• a secure foundation through learning and development opportunities which are planned around the needs and interests of each individual child and are assessed and reviewed regularly;
• partnership working between practitioners and with parents and/or carers;
• equality of opportunity and anti-discriminatory practice, ensuring that every child is included and supported.” (EYFS 2012)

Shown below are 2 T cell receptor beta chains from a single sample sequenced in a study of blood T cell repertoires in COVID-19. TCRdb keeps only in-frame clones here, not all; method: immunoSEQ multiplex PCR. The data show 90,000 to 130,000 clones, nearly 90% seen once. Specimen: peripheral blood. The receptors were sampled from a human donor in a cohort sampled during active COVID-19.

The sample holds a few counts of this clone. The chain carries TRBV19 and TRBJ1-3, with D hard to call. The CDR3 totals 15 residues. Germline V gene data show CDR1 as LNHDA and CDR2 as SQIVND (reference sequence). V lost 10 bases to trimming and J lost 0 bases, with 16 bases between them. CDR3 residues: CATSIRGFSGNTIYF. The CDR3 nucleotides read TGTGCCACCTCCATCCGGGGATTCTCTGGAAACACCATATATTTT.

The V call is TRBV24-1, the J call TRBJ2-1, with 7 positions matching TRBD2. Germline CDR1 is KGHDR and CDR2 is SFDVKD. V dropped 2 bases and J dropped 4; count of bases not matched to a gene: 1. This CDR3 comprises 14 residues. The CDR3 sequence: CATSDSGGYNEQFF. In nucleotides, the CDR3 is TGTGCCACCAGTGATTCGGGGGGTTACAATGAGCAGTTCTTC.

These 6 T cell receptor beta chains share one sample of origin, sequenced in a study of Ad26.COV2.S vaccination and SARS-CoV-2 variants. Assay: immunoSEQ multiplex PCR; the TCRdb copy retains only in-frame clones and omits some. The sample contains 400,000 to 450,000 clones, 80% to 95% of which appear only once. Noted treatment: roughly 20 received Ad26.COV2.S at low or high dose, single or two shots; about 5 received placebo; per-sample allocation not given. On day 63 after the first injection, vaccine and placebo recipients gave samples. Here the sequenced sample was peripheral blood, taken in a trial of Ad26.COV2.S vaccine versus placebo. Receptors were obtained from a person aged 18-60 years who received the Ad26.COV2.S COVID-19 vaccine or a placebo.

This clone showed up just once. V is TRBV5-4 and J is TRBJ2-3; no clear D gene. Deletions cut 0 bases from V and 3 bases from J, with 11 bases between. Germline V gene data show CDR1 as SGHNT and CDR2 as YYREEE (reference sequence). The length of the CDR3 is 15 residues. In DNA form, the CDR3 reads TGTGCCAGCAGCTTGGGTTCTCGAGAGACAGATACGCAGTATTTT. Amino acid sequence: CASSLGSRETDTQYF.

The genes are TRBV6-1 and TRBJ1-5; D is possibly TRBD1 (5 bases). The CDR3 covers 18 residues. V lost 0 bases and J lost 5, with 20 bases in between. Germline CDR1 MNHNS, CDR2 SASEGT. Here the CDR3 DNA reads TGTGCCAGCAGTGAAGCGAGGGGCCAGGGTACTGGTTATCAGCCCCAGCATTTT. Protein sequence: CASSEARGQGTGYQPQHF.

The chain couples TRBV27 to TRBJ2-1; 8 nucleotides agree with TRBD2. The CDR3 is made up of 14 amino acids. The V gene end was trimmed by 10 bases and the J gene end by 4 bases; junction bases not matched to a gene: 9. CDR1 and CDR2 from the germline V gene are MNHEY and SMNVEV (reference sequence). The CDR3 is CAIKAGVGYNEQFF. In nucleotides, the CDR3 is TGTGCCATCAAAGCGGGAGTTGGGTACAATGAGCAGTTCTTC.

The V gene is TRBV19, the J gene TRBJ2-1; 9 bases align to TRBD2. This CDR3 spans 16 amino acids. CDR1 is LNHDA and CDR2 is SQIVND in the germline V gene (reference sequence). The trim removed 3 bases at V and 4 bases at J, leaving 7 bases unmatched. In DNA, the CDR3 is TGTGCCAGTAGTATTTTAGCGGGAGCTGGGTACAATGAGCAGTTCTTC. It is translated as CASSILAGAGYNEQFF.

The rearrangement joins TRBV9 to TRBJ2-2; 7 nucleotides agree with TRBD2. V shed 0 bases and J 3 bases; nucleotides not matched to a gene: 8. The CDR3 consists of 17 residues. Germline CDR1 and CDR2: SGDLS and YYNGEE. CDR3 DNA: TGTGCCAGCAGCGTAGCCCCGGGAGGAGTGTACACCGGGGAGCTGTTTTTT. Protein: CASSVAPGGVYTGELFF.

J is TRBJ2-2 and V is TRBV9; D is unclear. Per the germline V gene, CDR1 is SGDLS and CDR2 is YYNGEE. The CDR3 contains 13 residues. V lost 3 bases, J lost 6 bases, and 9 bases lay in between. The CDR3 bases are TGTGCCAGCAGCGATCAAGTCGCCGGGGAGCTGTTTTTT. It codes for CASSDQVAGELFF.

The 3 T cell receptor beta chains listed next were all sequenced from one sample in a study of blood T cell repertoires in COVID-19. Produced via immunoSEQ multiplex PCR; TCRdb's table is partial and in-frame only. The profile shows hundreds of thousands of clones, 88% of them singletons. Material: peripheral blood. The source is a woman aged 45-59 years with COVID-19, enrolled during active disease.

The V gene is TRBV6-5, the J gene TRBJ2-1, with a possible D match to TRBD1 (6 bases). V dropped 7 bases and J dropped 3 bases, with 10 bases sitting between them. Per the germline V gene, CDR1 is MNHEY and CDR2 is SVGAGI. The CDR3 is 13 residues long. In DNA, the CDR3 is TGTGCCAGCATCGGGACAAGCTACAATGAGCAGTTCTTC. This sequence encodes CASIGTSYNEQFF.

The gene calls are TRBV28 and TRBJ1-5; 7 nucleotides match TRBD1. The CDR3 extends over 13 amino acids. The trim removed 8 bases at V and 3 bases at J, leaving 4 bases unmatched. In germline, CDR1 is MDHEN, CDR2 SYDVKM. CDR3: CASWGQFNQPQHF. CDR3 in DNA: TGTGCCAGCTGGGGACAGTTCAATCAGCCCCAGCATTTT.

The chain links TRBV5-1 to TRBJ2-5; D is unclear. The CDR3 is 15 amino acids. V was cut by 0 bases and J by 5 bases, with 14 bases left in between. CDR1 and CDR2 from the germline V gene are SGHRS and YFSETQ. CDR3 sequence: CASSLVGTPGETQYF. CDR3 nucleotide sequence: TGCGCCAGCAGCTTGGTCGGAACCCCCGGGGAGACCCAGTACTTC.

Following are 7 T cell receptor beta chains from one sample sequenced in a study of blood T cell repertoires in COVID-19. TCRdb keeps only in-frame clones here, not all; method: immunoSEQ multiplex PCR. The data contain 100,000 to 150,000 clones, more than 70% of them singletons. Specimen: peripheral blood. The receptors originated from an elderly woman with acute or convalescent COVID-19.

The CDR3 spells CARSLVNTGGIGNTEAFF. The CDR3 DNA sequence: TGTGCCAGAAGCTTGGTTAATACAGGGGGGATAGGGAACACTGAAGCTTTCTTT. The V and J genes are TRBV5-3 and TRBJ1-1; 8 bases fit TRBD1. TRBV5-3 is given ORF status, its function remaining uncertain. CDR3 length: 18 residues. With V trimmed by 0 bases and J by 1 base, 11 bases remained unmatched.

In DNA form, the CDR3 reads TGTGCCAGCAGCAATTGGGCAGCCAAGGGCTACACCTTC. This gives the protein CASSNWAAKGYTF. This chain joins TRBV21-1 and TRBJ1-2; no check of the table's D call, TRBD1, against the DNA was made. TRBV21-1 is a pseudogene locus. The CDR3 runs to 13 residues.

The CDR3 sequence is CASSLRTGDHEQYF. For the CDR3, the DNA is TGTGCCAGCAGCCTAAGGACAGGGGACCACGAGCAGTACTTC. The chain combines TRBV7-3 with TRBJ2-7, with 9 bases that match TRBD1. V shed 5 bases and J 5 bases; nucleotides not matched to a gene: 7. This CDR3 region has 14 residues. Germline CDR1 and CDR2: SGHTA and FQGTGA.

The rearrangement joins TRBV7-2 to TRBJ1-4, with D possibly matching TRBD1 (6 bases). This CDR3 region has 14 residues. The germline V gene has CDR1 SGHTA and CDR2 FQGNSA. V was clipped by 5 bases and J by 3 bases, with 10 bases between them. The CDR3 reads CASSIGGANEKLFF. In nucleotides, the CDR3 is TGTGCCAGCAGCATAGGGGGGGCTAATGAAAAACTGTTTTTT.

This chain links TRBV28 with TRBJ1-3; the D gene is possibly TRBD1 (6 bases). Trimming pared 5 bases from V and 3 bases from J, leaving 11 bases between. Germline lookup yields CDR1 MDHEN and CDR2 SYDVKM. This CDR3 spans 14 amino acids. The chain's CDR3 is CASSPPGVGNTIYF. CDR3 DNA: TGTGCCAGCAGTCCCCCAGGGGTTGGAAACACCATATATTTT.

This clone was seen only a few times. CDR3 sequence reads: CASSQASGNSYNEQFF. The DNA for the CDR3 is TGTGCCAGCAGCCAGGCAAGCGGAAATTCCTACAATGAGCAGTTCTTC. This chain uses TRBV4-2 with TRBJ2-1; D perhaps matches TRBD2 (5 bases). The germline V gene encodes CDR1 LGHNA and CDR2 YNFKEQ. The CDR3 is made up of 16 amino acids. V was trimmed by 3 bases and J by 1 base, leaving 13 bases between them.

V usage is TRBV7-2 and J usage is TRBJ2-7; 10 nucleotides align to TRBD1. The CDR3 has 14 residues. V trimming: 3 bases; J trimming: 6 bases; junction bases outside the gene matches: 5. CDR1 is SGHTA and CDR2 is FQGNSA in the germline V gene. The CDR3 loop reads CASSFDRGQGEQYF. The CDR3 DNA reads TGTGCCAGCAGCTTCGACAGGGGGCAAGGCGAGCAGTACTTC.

In order to give the best chance of the children being healthy, safe and secure by adhering to the above principles, the requirements lay out how a person should be checked to ensure that they are a “suitable person” to care for small children and what training they should have undergone prior to being given permission to work and also how many children they are able to care for. It is specified that practitioners should not be under the influence of alcohol or any substance or medication that might impair their ability to care for children. Specific necessary documentation is specified, outlining what information must be held about the children in your care, including information about contacting parents and carers, age of the child, any specific health issues, disabilities, specific needs or learning needs and medication requirements. It asks for regular documentation about known and perceived hazards and risks in the setting, and how these will be dealt with, or the risk minimised or managed; as well as instructing which policies and procedures the setting should have in place and share with the parents and carers. Parents should be asked for written permission for specific things eg outings. All settings are required to document regular observations of the children and to track these against the developmental norms laid out in “Development matters in the EYFS” At around 2.5yrs a child profile of current development should be completed and shared with the parents and any other setting that the child attends. There should be a policy and procedure for dealing with complaints swiftly and fairly and whilst childminders are not required to have a written policy for this, all complaints, their treatment and outcomes have to be recorded and either reported to Ofsted or be available for Ofsted inspections. At all times the settings are required to build partnerships with parents and carers as well as with the children, acknowledging that the parent and child are central to learning and care. Safeguarding is a central theme to the welfare requirements, and covers child protection requirements and reporting; and also about teaching children themselves to learn to assess and manage risks for themselves and others. It is about children being taught and shown what potential risks are and strategies for managing them whilst still enjoying their childhood. It is about communicating with people and professionals who are involved in the child’s life so that the child is seen as a whole, rather than fragmented pieces, to different agencies. This is covered in depth in CYP 3.3. The requirements for the organisation of the setting include those for promoting a child’s health through smoke free environments, healthy nutrition, exercise and outdoor activity, and management of...